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A Cleruchy was a settlement of Athenian citizens on the territory of others. Cleruchies differed from earlier Greek colonies as they were not independent settlements but still apart of Athens. Their main purpose was to act as 'watch dogs' for Athens' interests and to maintain control over her empire by implanting among its allies a healthy fear of rebellion. Although the numbers of Cleruchies set up were under the leadership of Pericles, the Athenian statesman, it was the first time that they had been set up in allied territory.

" Besides this he sent 1000 cleruchs to the Chersonese, 500 to Naxos, half this number to Andros…In this way he lightened the city of an idle mob, who were trouble makers because they had leisure, and relieved the poverty of people, and by sending out settlers to live alongside the allies installed both fear and a garrison to prevent their rebellion". (Plutarch Perikles 11.4-6)

Athens was well known for its incredible navy. Since the Delian League was made up of almost entirely islands and coastal cities it could be easily controlled by Athens. After the defeat of the Aegina, Athens had the naval power to face the combined strength of all fleets is the Aegean.

The knowledge that Athenian triremes could appear in the harbour at any time was a great deterrent in anti-Athenian elements. Strong walls could have neutralised the power of the Athenian navy but in the signing of the Delian League most of these walls were dismantled. Yet if Athenian fleets were to block their harbours how could the states trade with other states?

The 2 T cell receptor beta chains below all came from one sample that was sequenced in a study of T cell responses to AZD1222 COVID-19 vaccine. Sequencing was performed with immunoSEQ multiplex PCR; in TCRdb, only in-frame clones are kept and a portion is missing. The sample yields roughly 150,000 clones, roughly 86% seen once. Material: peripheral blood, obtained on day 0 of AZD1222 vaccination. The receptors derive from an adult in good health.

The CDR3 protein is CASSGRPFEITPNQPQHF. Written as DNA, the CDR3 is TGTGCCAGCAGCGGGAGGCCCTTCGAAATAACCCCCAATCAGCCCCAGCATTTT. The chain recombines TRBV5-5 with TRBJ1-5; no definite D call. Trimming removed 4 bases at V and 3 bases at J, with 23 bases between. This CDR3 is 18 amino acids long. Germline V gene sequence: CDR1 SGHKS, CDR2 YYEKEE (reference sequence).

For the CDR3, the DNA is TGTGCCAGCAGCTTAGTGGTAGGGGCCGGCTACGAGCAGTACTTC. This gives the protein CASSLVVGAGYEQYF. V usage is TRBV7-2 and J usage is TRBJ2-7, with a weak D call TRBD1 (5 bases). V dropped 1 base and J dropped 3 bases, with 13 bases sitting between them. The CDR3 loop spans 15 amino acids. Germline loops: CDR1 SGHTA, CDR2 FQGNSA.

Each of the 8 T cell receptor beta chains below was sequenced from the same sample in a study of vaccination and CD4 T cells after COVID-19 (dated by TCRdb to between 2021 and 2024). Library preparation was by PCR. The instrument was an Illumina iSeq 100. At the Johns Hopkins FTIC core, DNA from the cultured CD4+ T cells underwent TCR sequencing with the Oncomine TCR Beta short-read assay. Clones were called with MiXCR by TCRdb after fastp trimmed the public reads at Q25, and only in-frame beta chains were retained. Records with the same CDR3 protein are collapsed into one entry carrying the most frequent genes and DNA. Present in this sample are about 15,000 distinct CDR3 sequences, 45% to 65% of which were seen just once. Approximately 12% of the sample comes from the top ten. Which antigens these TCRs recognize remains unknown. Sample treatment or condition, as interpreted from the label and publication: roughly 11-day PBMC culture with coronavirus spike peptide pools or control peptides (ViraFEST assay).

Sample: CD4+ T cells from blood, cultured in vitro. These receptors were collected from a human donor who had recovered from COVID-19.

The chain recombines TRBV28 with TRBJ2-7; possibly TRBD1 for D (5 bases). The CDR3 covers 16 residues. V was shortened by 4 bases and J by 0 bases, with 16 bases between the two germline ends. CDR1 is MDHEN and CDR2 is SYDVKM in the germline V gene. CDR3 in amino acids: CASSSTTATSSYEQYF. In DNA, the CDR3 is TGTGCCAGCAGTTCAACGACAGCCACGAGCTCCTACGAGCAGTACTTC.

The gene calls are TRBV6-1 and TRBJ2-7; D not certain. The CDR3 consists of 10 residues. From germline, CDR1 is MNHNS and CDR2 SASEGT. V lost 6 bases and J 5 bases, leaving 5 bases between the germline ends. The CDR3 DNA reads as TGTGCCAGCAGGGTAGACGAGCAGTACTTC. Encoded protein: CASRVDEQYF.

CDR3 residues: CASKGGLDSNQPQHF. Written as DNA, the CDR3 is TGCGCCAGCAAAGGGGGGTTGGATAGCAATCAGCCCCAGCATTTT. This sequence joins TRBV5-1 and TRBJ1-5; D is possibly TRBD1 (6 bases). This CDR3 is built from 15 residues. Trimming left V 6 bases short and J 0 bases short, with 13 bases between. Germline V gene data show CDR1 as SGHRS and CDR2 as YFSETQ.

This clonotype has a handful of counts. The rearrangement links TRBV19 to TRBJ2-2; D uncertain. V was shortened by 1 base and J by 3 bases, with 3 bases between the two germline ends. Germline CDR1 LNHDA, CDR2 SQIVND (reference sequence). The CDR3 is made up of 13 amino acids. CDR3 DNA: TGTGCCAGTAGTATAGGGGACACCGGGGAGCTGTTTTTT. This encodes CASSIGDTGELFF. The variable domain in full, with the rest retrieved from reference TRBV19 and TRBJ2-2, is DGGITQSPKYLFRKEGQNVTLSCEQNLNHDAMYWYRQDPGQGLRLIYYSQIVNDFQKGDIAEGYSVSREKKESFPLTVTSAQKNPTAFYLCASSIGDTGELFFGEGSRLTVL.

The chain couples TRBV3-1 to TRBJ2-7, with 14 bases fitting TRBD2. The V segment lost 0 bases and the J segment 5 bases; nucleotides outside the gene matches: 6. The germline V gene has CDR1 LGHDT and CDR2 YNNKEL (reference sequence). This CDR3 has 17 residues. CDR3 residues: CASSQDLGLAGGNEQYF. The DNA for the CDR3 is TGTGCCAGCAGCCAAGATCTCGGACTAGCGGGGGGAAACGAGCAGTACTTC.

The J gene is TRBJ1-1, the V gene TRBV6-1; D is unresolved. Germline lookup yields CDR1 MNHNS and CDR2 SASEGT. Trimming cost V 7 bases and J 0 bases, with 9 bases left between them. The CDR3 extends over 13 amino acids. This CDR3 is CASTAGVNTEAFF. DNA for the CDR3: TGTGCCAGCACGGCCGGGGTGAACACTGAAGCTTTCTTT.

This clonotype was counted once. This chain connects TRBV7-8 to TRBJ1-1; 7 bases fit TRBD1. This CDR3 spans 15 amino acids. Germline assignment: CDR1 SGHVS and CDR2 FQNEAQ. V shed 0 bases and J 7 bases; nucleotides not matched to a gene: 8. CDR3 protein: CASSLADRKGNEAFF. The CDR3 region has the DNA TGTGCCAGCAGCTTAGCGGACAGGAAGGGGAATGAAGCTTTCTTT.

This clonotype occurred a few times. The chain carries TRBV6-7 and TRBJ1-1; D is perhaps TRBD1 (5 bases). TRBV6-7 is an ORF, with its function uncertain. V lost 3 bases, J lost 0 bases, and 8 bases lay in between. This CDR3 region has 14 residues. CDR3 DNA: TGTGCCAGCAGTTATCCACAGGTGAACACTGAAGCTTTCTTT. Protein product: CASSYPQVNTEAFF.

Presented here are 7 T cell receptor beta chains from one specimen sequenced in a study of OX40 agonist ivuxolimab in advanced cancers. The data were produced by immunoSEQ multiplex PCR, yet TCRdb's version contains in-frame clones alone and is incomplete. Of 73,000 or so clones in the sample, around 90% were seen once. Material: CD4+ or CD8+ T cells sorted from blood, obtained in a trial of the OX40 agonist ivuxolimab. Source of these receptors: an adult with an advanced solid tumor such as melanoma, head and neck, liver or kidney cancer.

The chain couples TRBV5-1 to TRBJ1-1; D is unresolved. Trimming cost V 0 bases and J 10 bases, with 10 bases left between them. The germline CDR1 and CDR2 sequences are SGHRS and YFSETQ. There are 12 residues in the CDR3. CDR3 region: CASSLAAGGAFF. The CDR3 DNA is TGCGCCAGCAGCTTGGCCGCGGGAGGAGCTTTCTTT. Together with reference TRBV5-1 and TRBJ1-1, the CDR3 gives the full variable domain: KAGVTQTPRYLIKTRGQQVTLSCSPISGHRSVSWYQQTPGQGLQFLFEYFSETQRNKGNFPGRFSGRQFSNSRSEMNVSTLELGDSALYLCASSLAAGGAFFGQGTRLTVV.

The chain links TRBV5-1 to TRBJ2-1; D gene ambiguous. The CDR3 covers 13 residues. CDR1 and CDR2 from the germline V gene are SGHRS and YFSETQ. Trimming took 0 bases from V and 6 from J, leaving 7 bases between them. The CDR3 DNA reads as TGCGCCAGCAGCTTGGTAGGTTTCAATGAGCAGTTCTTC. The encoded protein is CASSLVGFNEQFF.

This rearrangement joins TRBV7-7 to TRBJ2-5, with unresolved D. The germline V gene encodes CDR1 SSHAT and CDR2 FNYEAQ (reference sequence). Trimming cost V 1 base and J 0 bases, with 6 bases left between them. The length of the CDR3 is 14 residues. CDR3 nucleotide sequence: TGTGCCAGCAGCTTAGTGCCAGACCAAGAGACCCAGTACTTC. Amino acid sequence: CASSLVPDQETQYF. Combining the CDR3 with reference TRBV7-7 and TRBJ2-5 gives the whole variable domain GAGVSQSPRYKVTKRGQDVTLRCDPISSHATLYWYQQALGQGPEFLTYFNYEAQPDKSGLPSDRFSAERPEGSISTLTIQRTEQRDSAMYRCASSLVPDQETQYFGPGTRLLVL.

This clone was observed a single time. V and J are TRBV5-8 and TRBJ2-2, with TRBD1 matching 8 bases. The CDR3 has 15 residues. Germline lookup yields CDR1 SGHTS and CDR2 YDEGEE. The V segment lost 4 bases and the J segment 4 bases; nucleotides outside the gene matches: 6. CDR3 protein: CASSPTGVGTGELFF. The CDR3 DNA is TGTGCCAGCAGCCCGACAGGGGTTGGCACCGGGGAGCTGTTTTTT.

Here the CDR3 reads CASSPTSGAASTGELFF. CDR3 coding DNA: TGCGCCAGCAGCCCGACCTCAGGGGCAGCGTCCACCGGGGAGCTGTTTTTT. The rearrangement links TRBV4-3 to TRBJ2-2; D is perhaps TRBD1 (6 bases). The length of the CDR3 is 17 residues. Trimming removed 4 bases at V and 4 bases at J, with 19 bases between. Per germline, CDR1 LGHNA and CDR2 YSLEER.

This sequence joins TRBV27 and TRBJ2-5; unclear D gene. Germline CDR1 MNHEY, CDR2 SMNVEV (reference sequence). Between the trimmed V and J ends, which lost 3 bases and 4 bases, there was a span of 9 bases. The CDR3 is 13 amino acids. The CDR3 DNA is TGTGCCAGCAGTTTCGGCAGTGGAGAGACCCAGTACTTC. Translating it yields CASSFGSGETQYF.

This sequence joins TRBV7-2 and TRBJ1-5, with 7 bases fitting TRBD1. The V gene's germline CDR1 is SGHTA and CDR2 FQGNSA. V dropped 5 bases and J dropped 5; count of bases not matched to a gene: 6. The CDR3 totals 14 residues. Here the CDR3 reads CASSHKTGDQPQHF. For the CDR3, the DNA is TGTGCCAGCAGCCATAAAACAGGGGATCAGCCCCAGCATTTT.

The Athenian navy in peacetime acted as patrolling force, which gave confidence to Athens friends, and kept the pirates away.

After this there occurred the battles on land and sea at the Eurymedon river in Pamphylia, in which the Athenians and their allies fought against the Persians, and the Athenians were victorious in both on the same day under the command of Kimon son of Miltiades, they captured and destroyed some two hundred triremes, the whole Phoenician fleet". (Thuydides 1.100.1)

In 44-454 B.C. Athens under the influence of Pericles, the allies were not only expected to support but to engage in acts of aggression on other Greek states. This kept all states under a firm Athenian grip. In 457B.C Athens used the Delian League to help in the defeat of Aegina who was then forced to join the league. This gave Athens not only another state paying a tribute to them but also gave them supreme and unmatched naval control in the Aegean. Also in the battle of Tanagra in Boeotia, Athenians were joined by League troops in the defeat of the Peloponnesians. Not only did these incidents cause fear and resentment amongst many of the members of the league but also they now realised that they were governed by Athenian policies, no longer the league policies.

After this the Aeginetans surrendered to the Athenians, which involved destroying their walls and handing over their ships and agreeing to pay tribute for the future". (Thucydides Account (BK 1. 107.1-108.5)

In 454 B.C. the Athenians had the excuse they needed to transfer the Delian League funds from the Island of Delos, where it had been since 477 B.C., all because of a possible Phoenician raid. This was a major step in the development of the league to an Athenian Empire. Before this movement was controlled by Council of Allies but now it was apart of the Athenian treasury. From here on the Athenians supervised the annual income and assessed the amount of tribute that was due form each state.